Bureau of Democracy, Human Rights, and Labor

Part 1: Political and Human Rights Conditions

Haiti is a constitutional republic with a population of approximately 9.3 million. International observers assessed the 2006 presidential and parliamentary elections as generally free and fair, after which President Rene Preval and the new parliament took office in May of that year. In 2008, however, food riots, a series of catastrophic hurricanes, and a long vacancy in the prime minister slot, impacted upon Haiti's efforts to consolidate democracy and make economic progress. Constitutionally mandated partial senate elections did not take place in 2008, and that body operated with only 18 of 30 seats filled until the long-delayed elections occurred in April 2009. Despite some improvements, the government's human rights record remained poor. Problems included government ineffectiveness in addressing killings and other abuses by gangs and other armed groups; alleged Haitian National Police (HNP) participation in kidnappings; dangerous prison conditions; arbitrary threats and arrests; lack of judicial effectiveness and independence; widespread corruption; violence and discrimination against women; child abuse and internal trafficking of children for domestic labor; and ineffective enforcement of trade union rights.

Part 2: U.S. Government Democracy Objectives

The U.S. Government's democracy objectives are to strengthen democratic governance at the national and local levels, achieve free and fair elections, strengthen civil society, fight corruption, continue reform of the justice sector, professionalize the HNP, and improve prison conditions. These priorities respond to the substantial challenges the government faces, including corrupt, weak, and nontransparent institutions, lack of confidence in the dysfunctional judicial system, and violent and lawless neighborhoods in major population centers. U.S. programs advance stable, democratic governance by strengthening national and local institutions while engaging citizens in developing their country.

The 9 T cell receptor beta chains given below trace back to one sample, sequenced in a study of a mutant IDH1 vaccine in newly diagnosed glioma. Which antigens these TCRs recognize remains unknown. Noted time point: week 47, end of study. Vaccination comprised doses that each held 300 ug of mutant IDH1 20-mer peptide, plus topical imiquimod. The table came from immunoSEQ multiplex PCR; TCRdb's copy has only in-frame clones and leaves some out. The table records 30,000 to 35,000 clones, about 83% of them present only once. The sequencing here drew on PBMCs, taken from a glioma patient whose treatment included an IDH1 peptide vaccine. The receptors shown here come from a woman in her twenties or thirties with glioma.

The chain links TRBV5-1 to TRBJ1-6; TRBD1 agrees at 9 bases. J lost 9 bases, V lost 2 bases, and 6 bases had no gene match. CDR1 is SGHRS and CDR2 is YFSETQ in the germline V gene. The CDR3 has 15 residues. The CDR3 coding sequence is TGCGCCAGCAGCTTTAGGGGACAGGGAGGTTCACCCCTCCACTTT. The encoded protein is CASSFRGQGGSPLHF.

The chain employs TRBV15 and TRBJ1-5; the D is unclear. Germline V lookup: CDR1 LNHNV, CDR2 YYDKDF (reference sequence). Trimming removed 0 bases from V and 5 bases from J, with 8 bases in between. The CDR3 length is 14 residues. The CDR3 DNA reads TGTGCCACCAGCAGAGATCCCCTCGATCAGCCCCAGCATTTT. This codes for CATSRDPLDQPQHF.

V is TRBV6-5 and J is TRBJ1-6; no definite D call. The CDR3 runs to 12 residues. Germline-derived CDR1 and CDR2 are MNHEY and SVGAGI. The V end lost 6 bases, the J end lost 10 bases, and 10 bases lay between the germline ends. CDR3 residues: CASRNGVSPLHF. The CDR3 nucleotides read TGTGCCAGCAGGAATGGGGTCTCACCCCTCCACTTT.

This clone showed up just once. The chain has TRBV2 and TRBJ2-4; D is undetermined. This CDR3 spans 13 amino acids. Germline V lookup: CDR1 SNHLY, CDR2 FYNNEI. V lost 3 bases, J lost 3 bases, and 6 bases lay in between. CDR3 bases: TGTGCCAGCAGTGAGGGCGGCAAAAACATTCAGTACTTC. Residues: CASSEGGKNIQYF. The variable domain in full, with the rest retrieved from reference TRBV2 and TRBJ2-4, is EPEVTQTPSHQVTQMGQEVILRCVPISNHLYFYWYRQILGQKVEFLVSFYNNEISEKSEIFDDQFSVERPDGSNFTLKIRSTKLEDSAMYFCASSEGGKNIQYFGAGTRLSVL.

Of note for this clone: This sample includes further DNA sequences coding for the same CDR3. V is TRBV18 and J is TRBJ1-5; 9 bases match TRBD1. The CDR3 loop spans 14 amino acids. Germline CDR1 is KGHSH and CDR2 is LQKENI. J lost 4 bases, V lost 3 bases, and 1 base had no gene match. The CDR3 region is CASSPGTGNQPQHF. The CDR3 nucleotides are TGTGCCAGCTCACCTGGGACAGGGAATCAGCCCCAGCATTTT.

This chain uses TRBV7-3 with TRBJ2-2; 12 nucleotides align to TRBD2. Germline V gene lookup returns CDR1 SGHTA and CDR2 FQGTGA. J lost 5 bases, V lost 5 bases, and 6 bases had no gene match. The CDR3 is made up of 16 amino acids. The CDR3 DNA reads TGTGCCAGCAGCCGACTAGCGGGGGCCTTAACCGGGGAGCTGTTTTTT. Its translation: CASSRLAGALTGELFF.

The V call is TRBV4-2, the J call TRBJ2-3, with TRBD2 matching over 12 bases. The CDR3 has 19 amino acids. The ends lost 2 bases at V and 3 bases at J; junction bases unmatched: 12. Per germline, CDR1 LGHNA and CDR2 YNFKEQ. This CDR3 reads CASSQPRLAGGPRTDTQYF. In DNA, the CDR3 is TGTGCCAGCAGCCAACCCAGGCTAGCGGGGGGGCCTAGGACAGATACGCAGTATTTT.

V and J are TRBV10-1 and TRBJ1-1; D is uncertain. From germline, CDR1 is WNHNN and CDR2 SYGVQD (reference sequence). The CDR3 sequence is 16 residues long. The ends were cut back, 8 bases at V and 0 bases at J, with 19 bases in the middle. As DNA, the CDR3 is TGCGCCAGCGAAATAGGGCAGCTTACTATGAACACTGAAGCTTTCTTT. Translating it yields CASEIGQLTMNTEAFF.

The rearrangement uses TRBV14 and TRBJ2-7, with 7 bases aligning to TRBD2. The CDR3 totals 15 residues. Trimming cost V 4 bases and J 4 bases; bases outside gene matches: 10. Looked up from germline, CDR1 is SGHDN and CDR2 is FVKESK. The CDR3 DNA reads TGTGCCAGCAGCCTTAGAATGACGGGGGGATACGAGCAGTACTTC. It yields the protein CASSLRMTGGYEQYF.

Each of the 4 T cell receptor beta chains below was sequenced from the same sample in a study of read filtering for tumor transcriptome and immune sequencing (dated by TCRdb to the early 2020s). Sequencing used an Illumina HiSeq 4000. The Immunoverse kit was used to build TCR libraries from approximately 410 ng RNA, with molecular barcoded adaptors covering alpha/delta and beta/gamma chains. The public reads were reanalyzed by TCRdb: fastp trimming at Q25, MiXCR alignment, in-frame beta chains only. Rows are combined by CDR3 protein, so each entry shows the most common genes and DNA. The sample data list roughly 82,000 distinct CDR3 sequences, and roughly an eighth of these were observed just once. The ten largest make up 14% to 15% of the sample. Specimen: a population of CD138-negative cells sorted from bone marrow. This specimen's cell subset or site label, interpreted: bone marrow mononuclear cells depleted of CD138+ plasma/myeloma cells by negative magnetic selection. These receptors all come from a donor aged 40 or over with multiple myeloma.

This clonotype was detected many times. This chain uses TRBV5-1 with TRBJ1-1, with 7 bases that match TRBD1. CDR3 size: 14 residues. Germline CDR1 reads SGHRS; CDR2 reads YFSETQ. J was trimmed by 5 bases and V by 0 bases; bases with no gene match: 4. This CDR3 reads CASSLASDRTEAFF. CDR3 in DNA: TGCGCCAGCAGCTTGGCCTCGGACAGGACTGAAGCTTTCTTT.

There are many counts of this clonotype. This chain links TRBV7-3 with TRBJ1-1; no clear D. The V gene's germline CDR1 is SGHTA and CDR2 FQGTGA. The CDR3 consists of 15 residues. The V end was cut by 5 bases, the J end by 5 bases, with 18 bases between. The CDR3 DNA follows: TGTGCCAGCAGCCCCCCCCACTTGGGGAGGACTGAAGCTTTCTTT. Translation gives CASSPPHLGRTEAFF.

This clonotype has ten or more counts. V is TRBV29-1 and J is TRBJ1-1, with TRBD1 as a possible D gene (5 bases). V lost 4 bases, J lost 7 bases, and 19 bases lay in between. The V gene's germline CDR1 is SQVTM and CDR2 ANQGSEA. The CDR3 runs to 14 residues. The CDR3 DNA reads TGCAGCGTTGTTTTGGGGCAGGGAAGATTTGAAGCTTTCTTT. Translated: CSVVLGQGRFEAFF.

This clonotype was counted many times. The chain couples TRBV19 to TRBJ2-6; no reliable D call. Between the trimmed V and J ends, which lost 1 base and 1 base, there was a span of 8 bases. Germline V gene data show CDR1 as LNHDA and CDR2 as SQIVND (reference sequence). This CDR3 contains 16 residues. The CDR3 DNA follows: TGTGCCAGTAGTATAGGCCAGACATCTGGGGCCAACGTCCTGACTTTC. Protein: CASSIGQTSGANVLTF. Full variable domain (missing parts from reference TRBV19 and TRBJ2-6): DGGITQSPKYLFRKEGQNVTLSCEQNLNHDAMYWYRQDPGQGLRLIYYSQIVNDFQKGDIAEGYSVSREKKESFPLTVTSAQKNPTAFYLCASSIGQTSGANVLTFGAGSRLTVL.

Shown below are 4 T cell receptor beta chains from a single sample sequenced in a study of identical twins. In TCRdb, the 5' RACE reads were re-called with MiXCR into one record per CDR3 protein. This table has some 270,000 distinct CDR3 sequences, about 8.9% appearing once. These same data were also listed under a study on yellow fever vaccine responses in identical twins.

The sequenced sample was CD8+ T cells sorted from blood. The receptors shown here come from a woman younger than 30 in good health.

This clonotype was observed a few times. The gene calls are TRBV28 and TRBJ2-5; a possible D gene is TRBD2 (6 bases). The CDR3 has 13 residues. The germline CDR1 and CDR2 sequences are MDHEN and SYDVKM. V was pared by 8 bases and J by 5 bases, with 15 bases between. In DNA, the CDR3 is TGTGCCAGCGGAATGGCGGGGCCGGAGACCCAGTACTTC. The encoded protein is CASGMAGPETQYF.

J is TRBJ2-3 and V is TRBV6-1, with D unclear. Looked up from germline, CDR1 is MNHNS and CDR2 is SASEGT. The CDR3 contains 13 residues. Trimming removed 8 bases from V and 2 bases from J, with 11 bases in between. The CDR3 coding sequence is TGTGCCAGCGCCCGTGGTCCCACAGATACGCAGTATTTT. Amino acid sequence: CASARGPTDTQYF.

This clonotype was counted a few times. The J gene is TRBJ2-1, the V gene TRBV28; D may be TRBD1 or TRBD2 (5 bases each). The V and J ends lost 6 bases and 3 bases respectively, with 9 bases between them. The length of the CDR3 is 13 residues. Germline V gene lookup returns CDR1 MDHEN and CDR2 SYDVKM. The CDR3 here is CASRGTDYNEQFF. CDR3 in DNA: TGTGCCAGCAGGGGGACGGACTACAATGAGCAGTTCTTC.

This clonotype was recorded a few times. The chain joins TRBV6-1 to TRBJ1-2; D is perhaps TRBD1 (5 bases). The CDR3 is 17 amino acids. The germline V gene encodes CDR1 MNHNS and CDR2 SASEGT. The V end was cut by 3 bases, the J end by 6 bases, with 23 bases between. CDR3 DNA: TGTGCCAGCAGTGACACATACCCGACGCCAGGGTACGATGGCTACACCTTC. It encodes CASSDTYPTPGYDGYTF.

In developing these strategic priorities, the United States consults with government institutions, NGOs, trade unions, and other organizations and works closely with these groups to encourage reforms and discuss problems related to human rights and democracy. The United States uses diplomatic engagement, public outreach, foreign assistance programs, and related initiatives to advance these objectives.

Part 3: Supporting Top Priorities and Other Aspects of Human Rights and Democratic Governance

The U.S. Government's capacity-building programs support the Office of the Presidency, the Ministry of Economy and Finance, the Ministry of Justice and Public Security, the Ministry of Interior and Territorial Collectivity, the Office of the Secretary of State for the Integration of the Handicapped, the Ministry for Women's Affairs and Social Welfare, the Office for Citizen Protection, and Parliament. The United States assists ten parliamentary commissions in drafting priority legislation and arranging training for parliamentarians and their staff. At the local level, the U.S. Government assists municipalities and communities with municipal management, revenue raising, and the provision of basic services and disaster preparedness. U.S. programs also train municipal officials to conduct needs assessments to improve the provision of basic public services.